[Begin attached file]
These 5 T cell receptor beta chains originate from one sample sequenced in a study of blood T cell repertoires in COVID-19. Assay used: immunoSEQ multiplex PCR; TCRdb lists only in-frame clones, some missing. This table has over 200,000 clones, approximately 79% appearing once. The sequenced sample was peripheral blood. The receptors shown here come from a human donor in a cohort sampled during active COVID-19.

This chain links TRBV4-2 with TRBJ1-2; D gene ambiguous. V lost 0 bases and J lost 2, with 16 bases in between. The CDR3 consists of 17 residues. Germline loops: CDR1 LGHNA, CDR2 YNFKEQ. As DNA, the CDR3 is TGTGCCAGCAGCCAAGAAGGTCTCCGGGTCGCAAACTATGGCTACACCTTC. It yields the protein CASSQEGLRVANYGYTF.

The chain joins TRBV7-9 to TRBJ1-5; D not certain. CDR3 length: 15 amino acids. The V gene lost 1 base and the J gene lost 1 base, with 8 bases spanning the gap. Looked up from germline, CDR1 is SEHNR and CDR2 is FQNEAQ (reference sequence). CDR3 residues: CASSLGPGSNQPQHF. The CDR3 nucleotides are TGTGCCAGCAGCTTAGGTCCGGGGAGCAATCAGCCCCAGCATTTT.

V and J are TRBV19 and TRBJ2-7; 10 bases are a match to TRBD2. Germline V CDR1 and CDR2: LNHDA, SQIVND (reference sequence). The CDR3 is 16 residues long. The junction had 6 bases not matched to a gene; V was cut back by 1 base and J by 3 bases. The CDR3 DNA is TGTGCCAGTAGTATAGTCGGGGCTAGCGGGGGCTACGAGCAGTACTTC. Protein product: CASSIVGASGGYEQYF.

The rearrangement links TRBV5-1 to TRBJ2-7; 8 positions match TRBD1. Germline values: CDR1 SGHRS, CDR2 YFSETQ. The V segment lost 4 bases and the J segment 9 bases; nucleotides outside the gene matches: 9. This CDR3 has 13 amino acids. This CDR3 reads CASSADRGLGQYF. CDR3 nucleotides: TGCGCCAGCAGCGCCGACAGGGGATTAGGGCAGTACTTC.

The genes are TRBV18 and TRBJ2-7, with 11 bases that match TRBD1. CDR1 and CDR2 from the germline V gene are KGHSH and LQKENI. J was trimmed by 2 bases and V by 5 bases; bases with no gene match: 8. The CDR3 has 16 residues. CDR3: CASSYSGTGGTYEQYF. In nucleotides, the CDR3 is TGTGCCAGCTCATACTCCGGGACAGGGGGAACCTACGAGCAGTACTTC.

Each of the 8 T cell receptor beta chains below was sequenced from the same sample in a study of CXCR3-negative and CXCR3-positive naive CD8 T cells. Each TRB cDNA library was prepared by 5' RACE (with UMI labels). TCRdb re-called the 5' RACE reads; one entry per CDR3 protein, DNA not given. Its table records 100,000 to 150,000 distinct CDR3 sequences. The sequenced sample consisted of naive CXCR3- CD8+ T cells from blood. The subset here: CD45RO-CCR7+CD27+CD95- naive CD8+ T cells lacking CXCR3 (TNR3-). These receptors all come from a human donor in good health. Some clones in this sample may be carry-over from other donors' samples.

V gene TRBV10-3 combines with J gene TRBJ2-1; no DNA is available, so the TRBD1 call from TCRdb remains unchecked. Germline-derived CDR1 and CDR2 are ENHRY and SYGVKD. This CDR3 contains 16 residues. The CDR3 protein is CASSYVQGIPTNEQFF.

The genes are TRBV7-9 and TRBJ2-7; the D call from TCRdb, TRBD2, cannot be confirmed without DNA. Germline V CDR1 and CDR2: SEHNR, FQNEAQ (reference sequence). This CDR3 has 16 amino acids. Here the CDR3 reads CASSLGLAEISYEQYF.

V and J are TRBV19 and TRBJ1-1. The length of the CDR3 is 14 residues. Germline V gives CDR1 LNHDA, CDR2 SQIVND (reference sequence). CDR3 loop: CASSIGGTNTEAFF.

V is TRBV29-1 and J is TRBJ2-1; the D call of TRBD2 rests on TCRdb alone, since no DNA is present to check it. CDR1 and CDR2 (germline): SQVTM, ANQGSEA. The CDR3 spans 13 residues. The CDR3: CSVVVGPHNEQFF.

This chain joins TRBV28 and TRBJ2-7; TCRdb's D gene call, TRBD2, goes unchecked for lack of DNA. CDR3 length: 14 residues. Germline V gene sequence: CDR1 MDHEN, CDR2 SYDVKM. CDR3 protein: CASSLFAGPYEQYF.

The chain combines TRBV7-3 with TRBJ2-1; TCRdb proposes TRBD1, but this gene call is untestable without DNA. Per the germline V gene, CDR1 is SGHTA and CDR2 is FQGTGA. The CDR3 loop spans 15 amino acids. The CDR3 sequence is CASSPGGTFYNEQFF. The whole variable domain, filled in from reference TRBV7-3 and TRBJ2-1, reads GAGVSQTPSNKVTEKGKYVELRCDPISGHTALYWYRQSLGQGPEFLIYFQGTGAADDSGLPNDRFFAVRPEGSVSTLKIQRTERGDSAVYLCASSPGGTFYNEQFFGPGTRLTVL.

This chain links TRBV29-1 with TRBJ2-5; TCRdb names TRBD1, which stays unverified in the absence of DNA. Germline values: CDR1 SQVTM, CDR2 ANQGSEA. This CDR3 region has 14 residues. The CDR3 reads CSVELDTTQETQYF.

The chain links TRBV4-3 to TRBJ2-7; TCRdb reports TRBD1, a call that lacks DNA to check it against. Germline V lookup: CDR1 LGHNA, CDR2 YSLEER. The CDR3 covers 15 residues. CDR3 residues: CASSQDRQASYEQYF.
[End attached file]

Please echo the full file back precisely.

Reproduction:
These 5 T cell receptor beta chains originate from one sample sequenced in a study of blood T cell repertoires in COVID-19. Assay used: immunoSEQ multiplex PCR; TCRdb lists only in-frame clones, some missing. This table has over 200,000 clones, approximately 79% appearing once. The sequenced sample was peripheral blood. The receptors shown here come from a human donor in a cohort sampled during active COVID-19.

This chain links TRBV4-2 with TRBJ1-2; D gene ambiguous. V lost 0 bases and J lost 2, with 16 bases in between. The CDR3 consists of 17 residues. Germline loops: CDR1 LGHNA, CDR2 YNFKEQ. As DNA, the CDR3 is TGTGCCAGCAGCCAAGAAGGTCTCCGGGTCGCAAACTATGGCTACACCTTC. It yields the protein CASSQEGLRVANYGYTF.

The chain joins TRBV7-9 to TRBJ1-5; D not certain. CDR3 length: 15 amino acids. The V gene lost 1 base and the J gene lost 1 base, with 8 bases spanning the gap. Looked up from germline, CDR1 is SEHNR and CDR2 is FQNEAQ (reference sequence). CDR3 residues: CASSLGPGSNQPQHF. The CDR3 nucleotides are TGTGCCAGCAGCTTAGGTCCGGGGAGCAATCAGCCCCAGCATTTT.

V and J are TRBV19 and TRBJ2-7; 10 bases are a match to TRBD2. Germline V CDR1 and CDR2: LNHDA, SQIVND (reference sequence). The CDR3 is 16 residues long. The junction had 6 bases not matched to a gene; V was cut back by 1 base and J by 3 bases. The CDR3 DNA is TGTGCCAGTAGTATAGTCGGGGCTAGCGGGGGCTACGAGCAGTACTTC. Protein product: CASSIVGASGGYEQYF.

The rearrangement links TRBV5-1 to TRBJ2-7; 8 positions match TRBD1. Germline values: CDR1 SGHRS, CDR2 YFSETQ. The V segment lost 4 bases and the J segment 9 bases; nucleotides outside the gene matches: 9. This CDR3 has 13 amino acids. This CDR3 reads CASSADRGLGQYF. CDR3 nucleotides: TGCGCCAGCAGCGCCGACAGGGGATTAGGGCAGTACTTC.

The genes are TRBV18 and TRBJ2-7, with 11 bases that match TRBD1. CDR1 and CDR2 from the germline V gene are KGHSH and LQKENI. J was trimmed by 2 bases and V by 5 bases; bases with no gene match: 8. The CDR3 has 16 residues. CDR3: CASSYSGTGGTYEQYF. In nucleotides, the CDR3 is TGTGCCAGCTCATACTCCGGGACAGGGGGAACCTACGAGCAGTACTTC.

Each of the 8 T cell receptor beta chains below was sequenced from the same sample in a study of CXCR3-negative and CXCR3-positive naive CD8 T cells. Each TRB cDNA library was prepared by 5' RACE (with UMI labels). TCRdb re-called the 5' RACE reads; one entry per CDR3 protein, DNA not given. Its table records 100,000 to 150,000 distinct CDR3 sequences. The sequenced sample consisted of naive CXCR3- CD8+ T cells from blood. The subset here: CD45RO-CCR7+CD27+CD95- naive CD8+ T cells lacking CXCR3 (TNR3-). These receptors all come from a human donor in good health. Some clones in this sample may be carry-over from other donors' samples.

V gene TRBV10-3 combines with J gene TRBJ2-1; no DNA is available, so the TRBD1 call from TCRdb remains unchecked. Germline-derived CDR1 and CDR2 are ENHRY and SYGVKD. This CDR3 contains 16 residues. The CDR3 protein is CASSYVQGIPTNEQFF.

The genes are TRBV7-9 and TRBJ2-7; the D call from TCRdb, TRBD2, cannot be confirmed without DNA. Germline V CDR1 and CDR2: SEHNR, FQNEAQ (reference sequence). This CDR3 has 16 amino acids. Here the CDR3 reads CASSLGLAEISYEQYF.

V and J are TRBV19 and TRBJ1-1. The length of the CDR3 is 14 residues. Germline V gives CDR1 LNHDA, CDR2 SQIVND (reference sequence). CDR3 loop: CASSIGGTNTEAFF.

V is TRBV29-1 and J is TRBJ2-1; the D call of TRBD2 rests on TCRdb alone, since no DNA is present to check it. CDR1 and CDR2 (germline): SQVTM, ANQGSEA. The CDR3 spans 13 residues. The CDR3: CSVVVGPHNEQFF.

This chain joins TRBV28 and TRBJ2-7; TCRdb's D gene call, TRBD2, goes unchecked for lack of DNA. CDR3 length: 14 residues. Germline V gene sequence: CDR1 MDHEN, CDR2 SYDVKM. CDR3 protein: CASSLFAGPYEQYF.

The chain combines TRBV7-3 with TRBJ2-1; TCRdb proposes TRBD1, but this gene call is untestable without DNA. Per the germline V gene, CDR1 is SGHTA and CDR2 is FQGTGA. The CDR3 loop spans 15 amino acids. The CDR3 sequence is CASSPGGTFYNEQFF. The whole variable domain, filled in from reference TRBV7-3 and TRBJ2-1, reads GAGVSQTPSNKVTEKGKYVELRCDPISGHTALYWYRQSLGQGPEFLIYFQGTGAADDSGLPNDRFFAVRPEGSVSTLKIQRTERGDSAVYLCASSPGGTFYNEQFFGPGTRLTVL.

This chain links TRBV29-1 with TRBJ2-5; TCRdb names TRBD1, which stays unverified in the absence of DNA. Germline values: CDR1 SQVTM, CDR2 ANQGSEA. This CDR3 region has 14 residues. The CDR3 reads CSVELDTTQETQYF.

The chain links TRBV4-3 to TRBJ2-7; TCRdb reports TRBD1, a call that lacks DNA to check it against. Germline V lookup: CDR1 LGHNA, CDR2 YSLEER. The CDR3 covers 15 residues. CDR3 residues: CASSQDRQASYEQYF.